Cell Biology - AB1
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What is the size of an animal cell?
What is the size of a bacterium?
What is the main factor of resolution for microscopes?
Describe how green fluorescent protein can be used in fluorescence microscopy. (3 answers)
- All for live cells
- Insert gene into target cells, follow fate of cells (eg in embryo)
- - Attach gene to another gene (chimaera). Follow location
- - Attach gene to DNA regulatory sequence. Follow timing of expression
What methods can be used to make cells fluorescent?
- 1. Use of fluorescent ion chelators
- 2. Use of antibodies
- 3. Use green fluorescent protein
Describe how using antibodies can make a cell fluorescent.
- - Antigen with multiple epitopes (bumps)
- - primary antibody (rabbit vs antigen)
- - secondary antibody (goat vs rabbit) fluorescently tagged
What is the function of ribosomes?
- "Protein synthesis machines"
- (Composed of ribosomal RNA and protein subunits)
What are the characteristics and function of the nucleus?
- Diameter 5 - 10 microns
- Double membrane
- Carries most genomic information
- Site of RNA synthesis (transcription)
- Site of ribosome synthesis
What is heterochromatin and what does it mean?
- - Densely stained areas
- - tightly packed
- - low transcriptional activity
What is euchromatin and what does it mean?
- - light stained areas
- - loosely packed
- - high transcriptional activity
Where does protein synthesis start?
in the cytoplasm
What is the structure and function of the RER?
- - continuous with nuclear outer membrane
- - active ribosomes attached to membrane
What is the function of the transport vesicles?
Bud off ER and travel through the cytoplasm to the golgi apparatus
What are the different protein processing events that happen in the golgi?
- cis face: arrival of vesicles, protein phosphorylation
- medial golgi: addition of sugar residues
- trans face: proteolysis, sorting of lipids and proteins, vesicle release
What is the function of lysosomes?
- - contains hydrolase enzymes that break down macromolecules
- - pH of the lysosome is maintained at 5.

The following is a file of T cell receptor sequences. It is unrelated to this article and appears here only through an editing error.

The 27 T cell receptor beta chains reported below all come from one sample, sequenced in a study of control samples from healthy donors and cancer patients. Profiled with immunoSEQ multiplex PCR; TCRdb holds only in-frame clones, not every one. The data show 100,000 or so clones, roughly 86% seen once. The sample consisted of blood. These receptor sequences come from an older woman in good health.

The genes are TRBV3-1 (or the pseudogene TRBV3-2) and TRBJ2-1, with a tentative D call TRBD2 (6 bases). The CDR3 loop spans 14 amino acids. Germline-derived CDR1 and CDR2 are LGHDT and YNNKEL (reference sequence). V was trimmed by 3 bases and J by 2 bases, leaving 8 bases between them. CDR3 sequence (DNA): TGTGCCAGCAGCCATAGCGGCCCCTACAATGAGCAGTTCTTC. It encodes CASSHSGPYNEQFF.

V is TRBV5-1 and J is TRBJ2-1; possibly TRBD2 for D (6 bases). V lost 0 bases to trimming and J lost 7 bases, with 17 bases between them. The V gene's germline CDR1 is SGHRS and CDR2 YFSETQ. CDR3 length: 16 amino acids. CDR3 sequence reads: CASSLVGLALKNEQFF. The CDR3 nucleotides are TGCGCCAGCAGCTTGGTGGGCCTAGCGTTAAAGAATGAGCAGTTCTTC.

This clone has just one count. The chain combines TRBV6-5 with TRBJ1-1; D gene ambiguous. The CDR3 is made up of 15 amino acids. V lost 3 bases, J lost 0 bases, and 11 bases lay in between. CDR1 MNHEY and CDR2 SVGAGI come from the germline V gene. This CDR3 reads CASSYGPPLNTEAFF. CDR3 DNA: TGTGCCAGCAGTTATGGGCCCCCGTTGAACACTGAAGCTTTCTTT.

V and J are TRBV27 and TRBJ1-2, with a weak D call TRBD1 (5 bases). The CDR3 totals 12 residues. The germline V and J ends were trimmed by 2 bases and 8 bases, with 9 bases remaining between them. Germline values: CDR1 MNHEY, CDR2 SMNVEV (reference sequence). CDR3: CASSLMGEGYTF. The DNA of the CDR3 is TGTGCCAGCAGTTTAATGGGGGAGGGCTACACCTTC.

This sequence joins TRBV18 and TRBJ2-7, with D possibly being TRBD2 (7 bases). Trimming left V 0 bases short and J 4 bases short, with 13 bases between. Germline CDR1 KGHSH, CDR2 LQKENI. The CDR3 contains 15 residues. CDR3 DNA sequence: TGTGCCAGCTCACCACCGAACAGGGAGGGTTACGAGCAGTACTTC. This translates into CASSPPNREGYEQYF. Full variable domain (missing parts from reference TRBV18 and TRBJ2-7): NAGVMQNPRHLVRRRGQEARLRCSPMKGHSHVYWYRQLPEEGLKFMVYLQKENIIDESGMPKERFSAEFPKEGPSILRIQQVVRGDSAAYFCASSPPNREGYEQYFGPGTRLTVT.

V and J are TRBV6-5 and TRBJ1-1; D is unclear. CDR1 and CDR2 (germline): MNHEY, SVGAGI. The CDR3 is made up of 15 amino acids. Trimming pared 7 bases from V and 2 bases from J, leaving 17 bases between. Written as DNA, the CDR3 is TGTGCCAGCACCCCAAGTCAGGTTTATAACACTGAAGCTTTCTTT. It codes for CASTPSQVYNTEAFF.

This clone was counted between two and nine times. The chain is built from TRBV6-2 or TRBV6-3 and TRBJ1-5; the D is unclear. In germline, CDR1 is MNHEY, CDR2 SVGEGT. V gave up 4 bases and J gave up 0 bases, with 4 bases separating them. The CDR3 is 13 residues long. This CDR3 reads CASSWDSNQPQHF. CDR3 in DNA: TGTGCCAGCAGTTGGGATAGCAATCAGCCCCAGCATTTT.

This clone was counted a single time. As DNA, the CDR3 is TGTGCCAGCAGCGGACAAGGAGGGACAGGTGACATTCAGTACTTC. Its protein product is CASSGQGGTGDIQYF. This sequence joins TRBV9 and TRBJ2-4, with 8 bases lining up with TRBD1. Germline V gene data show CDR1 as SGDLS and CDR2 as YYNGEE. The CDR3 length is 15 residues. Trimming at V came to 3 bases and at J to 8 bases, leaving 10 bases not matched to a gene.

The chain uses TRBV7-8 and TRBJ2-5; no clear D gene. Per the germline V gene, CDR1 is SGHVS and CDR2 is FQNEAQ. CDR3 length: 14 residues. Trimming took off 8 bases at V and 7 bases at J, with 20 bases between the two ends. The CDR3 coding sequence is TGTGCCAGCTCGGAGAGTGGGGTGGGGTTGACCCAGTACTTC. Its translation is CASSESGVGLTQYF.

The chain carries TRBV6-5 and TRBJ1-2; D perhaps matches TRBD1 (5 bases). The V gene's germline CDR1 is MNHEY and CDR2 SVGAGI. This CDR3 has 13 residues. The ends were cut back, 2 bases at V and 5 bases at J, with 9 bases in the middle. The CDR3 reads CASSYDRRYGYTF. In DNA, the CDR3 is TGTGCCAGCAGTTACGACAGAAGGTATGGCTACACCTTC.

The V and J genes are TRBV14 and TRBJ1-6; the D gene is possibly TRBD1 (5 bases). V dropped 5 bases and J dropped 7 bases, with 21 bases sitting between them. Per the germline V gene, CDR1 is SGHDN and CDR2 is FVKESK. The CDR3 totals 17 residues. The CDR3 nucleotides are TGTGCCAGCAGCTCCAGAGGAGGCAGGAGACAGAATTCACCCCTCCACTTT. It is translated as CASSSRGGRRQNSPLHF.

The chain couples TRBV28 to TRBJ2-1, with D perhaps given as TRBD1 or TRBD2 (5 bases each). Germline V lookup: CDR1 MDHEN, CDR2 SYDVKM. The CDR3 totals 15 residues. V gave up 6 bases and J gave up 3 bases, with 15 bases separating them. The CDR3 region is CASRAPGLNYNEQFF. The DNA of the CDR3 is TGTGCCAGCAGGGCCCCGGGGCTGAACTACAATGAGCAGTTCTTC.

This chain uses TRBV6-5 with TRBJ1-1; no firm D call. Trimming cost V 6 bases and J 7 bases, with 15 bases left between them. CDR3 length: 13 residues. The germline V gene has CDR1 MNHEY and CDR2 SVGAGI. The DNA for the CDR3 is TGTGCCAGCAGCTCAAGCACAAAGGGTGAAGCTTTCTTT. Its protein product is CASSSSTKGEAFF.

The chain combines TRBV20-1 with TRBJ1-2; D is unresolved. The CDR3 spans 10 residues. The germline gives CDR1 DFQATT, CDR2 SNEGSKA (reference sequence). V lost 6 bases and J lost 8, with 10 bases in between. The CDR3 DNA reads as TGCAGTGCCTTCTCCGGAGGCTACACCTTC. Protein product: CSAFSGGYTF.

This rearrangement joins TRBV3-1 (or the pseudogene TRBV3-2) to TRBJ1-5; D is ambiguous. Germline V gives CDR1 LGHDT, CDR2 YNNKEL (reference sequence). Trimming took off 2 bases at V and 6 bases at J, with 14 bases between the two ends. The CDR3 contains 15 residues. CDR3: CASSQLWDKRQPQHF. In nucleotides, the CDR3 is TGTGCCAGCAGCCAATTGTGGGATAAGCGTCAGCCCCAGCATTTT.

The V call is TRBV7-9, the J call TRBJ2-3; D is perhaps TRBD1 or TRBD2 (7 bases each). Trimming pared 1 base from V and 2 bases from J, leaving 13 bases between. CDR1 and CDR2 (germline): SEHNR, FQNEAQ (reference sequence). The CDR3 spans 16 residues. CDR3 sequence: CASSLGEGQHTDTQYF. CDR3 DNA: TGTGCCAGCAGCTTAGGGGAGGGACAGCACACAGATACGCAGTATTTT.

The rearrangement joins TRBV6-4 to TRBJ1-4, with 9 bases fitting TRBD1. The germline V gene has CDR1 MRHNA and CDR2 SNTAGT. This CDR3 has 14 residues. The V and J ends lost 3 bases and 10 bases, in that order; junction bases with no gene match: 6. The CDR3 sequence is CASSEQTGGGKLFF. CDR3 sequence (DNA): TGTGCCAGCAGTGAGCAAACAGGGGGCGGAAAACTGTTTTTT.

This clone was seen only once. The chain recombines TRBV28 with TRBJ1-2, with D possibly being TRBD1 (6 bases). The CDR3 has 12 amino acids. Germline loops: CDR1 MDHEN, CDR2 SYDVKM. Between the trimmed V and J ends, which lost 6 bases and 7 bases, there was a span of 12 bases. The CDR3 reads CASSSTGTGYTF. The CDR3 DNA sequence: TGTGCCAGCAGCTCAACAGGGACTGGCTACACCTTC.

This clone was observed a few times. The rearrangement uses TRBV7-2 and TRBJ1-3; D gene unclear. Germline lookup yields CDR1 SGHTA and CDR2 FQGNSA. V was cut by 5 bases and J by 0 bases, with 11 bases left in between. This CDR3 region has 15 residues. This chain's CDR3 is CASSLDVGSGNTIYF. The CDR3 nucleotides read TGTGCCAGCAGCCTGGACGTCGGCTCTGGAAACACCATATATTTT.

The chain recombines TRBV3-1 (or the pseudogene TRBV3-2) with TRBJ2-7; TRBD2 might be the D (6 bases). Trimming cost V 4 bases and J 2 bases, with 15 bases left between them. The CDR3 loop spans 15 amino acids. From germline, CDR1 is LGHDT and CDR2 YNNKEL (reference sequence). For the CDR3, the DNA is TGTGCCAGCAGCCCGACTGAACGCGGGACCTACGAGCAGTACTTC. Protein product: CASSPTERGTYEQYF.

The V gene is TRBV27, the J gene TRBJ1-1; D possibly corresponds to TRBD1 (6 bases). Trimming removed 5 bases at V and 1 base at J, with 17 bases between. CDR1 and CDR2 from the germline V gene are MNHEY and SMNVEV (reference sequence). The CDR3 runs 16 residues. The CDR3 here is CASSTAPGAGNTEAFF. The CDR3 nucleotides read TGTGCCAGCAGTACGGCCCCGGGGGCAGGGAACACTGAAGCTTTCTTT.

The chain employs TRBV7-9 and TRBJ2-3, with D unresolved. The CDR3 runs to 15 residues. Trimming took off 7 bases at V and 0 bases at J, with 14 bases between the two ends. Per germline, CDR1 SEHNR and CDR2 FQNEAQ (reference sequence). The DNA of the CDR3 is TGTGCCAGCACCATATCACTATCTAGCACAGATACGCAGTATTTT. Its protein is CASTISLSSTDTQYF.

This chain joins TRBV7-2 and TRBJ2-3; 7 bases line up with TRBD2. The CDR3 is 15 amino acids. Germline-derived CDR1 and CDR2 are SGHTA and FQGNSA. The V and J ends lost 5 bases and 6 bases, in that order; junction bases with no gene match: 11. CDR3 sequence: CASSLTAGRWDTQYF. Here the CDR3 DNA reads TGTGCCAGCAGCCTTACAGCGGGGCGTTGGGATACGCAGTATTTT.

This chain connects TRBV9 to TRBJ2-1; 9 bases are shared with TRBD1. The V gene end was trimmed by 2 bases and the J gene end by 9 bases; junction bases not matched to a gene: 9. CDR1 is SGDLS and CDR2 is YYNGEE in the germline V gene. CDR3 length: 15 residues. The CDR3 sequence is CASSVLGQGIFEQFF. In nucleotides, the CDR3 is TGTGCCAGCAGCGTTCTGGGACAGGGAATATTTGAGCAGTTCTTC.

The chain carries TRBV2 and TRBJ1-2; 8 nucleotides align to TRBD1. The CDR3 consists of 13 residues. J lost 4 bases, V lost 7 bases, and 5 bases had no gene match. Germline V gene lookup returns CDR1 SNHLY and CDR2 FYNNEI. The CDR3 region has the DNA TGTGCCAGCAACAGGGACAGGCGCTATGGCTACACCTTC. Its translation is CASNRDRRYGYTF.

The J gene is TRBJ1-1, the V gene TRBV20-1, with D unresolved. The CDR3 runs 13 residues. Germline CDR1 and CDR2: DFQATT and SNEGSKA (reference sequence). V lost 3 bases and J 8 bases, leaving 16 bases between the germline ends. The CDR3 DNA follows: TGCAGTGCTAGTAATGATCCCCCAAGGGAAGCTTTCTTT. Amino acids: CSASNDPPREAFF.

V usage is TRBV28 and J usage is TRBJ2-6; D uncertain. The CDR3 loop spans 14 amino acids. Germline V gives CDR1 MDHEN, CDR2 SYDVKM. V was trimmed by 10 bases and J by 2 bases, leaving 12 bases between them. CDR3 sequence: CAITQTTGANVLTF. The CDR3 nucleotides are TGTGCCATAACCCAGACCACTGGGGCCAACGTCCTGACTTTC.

- the destructive enzymes are active only in an acidic environment
What are the types of filaments of the cytoskeletons?
- microfilaments (made of actin)
- intermediate filaments (variable protein composition depending on the tissue)
- microtubules (made of tubulin)
What is the structure and function of the mitochondrion?
- 0.5-2 microns
- variable number per cell depending on energy requirements
- small cicular genome
- double membrane
What are the kinds of covalent bonds?
- hydrogen bonds
- ionic bonds
- van der Waals attractions
What is a hydrogen bond?
- electropositive hydrogen is shared between 2 electronegative atoms
- very weak
- can form between backbone or side chain groups
- very short range
What is an ionic bond?
- electrostatic bonds or salt bridges
- formed between +ve and -ve charged amino acid side chains
- less strong on the surface of the molecule as water molecules cluster around the charged side chains
- very important in an environment protected from water
What is a van der Waals interaction?
caused by fluctuating electric charges around molecules
What is a hydrophobic effect?
hydrophobic amino acids are buried on the inside of the molecule, protected from interaction with polar water molecules
What are disulfide bonds?
covalent bonds formed by the oxidation of two cysteine residues. They stabilize the tertiary and/or quaternary structure of proteins.
What is the structure of a protein?
- primary structure - order of amino acids (covalent)
- secondary structure - alpha helices, beta pleated sheets (hydrogen bonds - weak bonds)
- tertiary structure - 3D structure (weak bonds)
- quaternary structure - multiple subunits (weak bonds)
What are the most abundant types of collagen and where are they located?
- Type I (composed of two alpha 1 and one alpha 2 genes) - located in tendon, bone and dermis
- Type IV - located in the basement membranes
What is the structure of collagen?
- Triple helix is formed by three alpha chains
- Repeating Gly-X-Y structure
- Essential that every 3rd residue is a Gly
What are the characteristics and function of membranes?
- 2 molecules thick
- hydrophobic interior
- self-organizing and self-healing
- serve to partition aqueous compartments
- permeable to water by not ions
What is a lipid bilayer composition?
What is entropy?
Degree of disorder
What is an exergonic reaction?
- Energy releasing
- -ve deltaG(change in free energy level)
What is an endergonic reaction?
- Energy requireming
- +ve deltaG (change in free energy level)
What value does a spontaneous process have for free energy change? (delta G)
What is the link in the body between energy yielding processes and energy requiring processes?
What is considered a proton donor?
What is considered a proton acceptor?
When is buffering effective?
at pH values +1 or -1 from a weak acids pKa
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